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EPOC: Excess Post-exercise Oxygen Consumption

Posted on November 29 2019

EPOC: Excess Post-exercise Oxygen Consumption


One of the best analogies to describe EPOC is the effect on the engine after a long car ride. Just like after you shut your car engine off, it requires time to cool down, your body reacts the same way after a workout. Yes, you burn calories while working out but what about after the workout? You still keep burning calories. Let’s look at what EPOC really is. 

What is EPOC? 

EPOC is the tendency of your body to continue burning fat after a workout or exercise until your body temperature neutralises and your body is back at rest. It is often known as the “afterburn effect” and can be an efficient mechanism for chiselling fat from your frame, even after you leave the gym. 

How does EPOC occur?

After an intense workout, your body is trying to dial your respiration and heart rate back to normal, clear waste from your muscles and refill them with fuel, re-oxygenate your blood, and repair damaged muscle and connective tissue. So all in all, your body is using additional calories to help restore itself after an intense workout. 

Facts about EPOC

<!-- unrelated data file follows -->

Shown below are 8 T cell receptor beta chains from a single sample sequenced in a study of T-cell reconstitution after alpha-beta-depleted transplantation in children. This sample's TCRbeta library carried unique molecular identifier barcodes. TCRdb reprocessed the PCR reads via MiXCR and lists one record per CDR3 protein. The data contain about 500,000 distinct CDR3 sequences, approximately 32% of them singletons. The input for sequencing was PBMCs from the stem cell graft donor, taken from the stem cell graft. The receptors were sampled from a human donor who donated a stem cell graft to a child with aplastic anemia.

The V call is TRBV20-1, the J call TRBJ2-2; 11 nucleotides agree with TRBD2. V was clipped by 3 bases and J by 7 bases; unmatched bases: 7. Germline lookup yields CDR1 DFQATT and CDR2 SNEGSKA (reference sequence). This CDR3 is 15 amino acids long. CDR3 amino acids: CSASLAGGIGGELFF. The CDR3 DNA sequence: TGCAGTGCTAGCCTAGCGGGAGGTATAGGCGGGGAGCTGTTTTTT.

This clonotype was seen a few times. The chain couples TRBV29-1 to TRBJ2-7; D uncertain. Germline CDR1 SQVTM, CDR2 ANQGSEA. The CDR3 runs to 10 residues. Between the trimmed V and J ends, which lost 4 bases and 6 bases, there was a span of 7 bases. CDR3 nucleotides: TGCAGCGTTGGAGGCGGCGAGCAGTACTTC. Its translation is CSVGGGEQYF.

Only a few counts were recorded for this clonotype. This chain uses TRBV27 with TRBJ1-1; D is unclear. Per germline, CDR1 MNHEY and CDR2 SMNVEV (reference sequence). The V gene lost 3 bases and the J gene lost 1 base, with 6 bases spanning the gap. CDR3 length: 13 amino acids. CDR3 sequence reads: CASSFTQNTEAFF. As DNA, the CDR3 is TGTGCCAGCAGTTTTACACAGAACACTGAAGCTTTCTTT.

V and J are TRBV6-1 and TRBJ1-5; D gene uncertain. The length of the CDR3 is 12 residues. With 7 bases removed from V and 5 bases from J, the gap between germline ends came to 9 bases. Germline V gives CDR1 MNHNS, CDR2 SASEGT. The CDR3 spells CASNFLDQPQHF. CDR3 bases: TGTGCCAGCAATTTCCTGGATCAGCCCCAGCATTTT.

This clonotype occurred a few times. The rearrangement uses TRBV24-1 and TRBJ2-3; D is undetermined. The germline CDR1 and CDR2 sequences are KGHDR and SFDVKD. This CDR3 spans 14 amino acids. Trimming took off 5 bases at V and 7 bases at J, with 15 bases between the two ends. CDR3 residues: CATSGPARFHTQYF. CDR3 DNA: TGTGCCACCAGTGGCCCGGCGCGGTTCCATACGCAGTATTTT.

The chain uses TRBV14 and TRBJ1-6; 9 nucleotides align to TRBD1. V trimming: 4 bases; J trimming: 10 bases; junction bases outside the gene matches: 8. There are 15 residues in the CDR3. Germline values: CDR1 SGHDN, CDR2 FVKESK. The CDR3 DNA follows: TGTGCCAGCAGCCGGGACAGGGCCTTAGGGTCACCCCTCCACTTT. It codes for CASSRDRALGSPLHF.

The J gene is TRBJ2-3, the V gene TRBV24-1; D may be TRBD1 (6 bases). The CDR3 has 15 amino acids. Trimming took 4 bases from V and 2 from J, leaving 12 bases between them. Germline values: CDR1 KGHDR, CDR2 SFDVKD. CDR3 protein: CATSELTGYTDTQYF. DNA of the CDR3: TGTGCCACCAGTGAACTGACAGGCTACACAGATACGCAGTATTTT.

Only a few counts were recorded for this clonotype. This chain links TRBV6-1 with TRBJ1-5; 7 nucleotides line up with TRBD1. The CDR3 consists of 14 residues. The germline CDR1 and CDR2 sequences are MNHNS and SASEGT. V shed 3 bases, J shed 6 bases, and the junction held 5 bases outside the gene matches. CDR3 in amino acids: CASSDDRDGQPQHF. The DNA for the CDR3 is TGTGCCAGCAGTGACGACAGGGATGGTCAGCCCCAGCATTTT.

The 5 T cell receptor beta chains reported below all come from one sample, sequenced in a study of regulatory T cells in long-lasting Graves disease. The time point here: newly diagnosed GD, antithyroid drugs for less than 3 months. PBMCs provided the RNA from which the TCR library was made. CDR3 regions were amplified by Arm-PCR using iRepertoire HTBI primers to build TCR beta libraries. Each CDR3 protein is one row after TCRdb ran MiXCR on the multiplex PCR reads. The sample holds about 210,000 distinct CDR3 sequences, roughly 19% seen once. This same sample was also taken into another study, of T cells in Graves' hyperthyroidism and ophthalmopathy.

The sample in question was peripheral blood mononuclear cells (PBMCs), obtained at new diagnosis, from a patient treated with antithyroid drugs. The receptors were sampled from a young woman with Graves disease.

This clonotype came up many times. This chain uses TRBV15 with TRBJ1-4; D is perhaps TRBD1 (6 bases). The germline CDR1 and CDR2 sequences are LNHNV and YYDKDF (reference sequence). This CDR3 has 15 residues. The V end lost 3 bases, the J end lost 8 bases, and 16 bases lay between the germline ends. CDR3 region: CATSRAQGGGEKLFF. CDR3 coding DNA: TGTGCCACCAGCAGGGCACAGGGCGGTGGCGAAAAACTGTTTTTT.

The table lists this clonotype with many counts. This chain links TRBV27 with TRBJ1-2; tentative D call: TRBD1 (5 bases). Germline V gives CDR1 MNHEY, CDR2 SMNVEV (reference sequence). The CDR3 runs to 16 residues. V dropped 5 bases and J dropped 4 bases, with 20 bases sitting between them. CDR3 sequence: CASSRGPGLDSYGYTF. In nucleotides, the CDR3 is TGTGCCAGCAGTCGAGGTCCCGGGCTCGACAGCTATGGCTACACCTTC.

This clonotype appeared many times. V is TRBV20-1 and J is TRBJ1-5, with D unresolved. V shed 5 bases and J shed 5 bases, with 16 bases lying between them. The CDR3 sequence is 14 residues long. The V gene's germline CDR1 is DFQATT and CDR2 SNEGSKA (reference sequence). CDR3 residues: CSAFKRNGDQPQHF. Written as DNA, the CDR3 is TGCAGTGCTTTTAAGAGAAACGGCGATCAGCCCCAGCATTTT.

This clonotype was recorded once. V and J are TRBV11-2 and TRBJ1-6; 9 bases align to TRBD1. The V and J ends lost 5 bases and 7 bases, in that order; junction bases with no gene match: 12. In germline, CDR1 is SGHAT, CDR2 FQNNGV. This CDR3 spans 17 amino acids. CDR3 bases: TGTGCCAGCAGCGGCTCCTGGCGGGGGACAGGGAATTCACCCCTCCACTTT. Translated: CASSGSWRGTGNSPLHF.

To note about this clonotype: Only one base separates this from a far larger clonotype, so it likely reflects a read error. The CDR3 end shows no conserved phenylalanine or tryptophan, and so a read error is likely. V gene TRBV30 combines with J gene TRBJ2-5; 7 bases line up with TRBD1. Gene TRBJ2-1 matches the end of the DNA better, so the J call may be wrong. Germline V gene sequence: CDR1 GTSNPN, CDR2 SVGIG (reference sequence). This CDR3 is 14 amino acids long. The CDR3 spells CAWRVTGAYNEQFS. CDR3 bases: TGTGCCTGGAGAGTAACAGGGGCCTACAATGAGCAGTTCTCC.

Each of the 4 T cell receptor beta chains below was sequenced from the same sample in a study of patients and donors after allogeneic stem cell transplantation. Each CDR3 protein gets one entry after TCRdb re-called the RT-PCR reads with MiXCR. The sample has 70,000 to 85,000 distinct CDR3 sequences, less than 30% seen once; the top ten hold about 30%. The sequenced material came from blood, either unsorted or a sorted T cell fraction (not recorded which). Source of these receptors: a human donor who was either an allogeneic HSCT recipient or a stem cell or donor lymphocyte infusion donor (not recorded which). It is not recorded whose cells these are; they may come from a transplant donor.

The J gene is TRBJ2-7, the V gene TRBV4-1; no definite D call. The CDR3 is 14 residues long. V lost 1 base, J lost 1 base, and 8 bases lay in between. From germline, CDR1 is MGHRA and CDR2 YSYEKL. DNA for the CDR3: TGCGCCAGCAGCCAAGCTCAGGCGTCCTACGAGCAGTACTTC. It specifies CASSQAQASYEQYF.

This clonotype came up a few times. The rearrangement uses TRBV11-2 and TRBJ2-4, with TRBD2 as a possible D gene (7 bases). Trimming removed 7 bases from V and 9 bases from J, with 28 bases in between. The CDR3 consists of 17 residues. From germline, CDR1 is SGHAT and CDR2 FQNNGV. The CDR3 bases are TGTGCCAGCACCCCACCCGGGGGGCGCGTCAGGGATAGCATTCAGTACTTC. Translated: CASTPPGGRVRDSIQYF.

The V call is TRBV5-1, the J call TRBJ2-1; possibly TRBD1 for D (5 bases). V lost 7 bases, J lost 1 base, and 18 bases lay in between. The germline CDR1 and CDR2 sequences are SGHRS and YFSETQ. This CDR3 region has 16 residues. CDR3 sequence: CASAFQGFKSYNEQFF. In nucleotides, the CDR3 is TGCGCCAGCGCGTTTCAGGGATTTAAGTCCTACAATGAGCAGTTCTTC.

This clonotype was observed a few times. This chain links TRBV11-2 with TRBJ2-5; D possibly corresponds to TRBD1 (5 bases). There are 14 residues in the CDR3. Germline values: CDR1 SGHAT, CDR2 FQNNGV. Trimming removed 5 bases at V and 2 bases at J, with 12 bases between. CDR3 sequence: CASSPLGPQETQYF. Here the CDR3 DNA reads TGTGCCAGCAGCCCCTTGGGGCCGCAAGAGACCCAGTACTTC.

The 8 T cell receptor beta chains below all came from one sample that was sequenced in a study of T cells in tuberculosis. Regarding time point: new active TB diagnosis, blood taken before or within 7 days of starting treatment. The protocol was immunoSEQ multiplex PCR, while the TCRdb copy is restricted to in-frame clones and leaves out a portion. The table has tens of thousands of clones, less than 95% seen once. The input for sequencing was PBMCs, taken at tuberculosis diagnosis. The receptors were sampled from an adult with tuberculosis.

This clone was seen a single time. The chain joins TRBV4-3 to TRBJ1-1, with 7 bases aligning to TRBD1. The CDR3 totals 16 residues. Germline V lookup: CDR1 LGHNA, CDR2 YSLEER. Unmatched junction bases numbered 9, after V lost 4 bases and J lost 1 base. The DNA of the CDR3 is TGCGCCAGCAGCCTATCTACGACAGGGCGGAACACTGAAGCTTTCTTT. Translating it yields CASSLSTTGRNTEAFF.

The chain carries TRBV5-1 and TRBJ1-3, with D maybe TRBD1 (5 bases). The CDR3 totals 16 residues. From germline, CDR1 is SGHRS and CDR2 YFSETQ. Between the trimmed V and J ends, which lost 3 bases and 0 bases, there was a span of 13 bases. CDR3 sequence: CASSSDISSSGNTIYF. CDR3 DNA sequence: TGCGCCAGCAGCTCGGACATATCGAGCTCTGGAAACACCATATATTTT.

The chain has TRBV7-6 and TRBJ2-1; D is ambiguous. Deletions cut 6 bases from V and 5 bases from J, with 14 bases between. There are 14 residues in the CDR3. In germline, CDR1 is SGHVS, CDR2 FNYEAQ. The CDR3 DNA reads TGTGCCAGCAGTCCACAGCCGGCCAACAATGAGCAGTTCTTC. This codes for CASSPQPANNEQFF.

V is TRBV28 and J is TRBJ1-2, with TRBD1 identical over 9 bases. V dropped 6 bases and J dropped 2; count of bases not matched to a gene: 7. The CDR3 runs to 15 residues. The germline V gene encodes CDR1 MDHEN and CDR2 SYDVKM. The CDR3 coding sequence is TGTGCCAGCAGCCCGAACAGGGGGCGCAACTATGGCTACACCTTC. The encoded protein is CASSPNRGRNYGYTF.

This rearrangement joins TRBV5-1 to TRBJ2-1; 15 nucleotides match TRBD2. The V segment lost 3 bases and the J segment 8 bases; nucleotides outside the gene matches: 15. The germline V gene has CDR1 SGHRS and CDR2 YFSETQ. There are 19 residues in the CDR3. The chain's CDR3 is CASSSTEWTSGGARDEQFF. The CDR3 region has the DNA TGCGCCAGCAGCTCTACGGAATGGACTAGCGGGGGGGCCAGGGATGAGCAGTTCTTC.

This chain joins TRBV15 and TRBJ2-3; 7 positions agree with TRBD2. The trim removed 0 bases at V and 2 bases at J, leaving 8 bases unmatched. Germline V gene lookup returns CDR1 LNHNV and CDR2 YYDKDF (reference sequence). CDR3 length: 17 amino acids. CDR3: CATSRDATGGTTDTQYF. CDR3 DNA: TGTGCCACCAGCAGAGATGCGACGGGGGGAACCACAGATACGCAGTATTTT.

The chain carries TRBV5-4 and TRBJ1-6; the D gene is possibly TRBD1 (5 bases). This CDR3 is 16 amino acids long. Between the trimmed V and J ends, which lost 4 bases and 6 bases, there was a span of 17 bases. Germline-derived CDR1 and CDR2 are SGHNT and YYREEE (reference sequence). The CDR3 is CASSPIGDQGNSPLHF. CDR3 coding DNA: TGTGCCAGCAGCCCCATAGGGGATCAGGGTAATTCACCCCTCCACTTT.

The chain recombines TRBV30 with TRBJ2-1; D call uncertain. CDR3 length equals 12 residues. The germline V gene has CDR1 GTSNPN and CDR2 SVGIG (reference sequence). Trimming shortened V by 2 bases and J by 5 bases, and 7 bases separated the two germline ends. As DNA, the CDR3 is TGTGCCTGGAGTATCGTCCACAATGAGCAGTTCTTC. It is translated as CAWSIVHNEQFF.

During the immediate post-exercise recovery period, your body uses the extra oxygen for the following functions:

  • For the production of ATP to replace the ATP lost during a workout.  ATP (adenosine triphosphate), is a coenzyme that is used by our body to store energy. 
  • To Resynthesis of muscle glycogen from lactate
  • To Restore oxygen levels in venous blood, skeletal muscle blood and myoglobin
  • Work with protein for the repair of muscle tissue damaged tissue during the workout
  • To Restore body temperature to resting levels

EPOC is influenced by the intensity, not the duration of exercise.

During EPOC, the body uses oxygen to restore muscle glycogen and rebuild muscle proteins damaged during exercise. So the higher the intensity of your workout, higher will be the need for oxygen. 

Resistance training can provide a greater EPOC effect than running at a steady speed.

Exercise that consumes more oxygen burns more calories. 

The body expends approximately 5 calories of energy to consume 1 litre of oxygen. So if increasing the intake of oxygen during or after the workout can increase the number of calories that you lose. 

So, are you ready to lose those extra calories? For the ideal workout session, explore the best of activewear collection here: 



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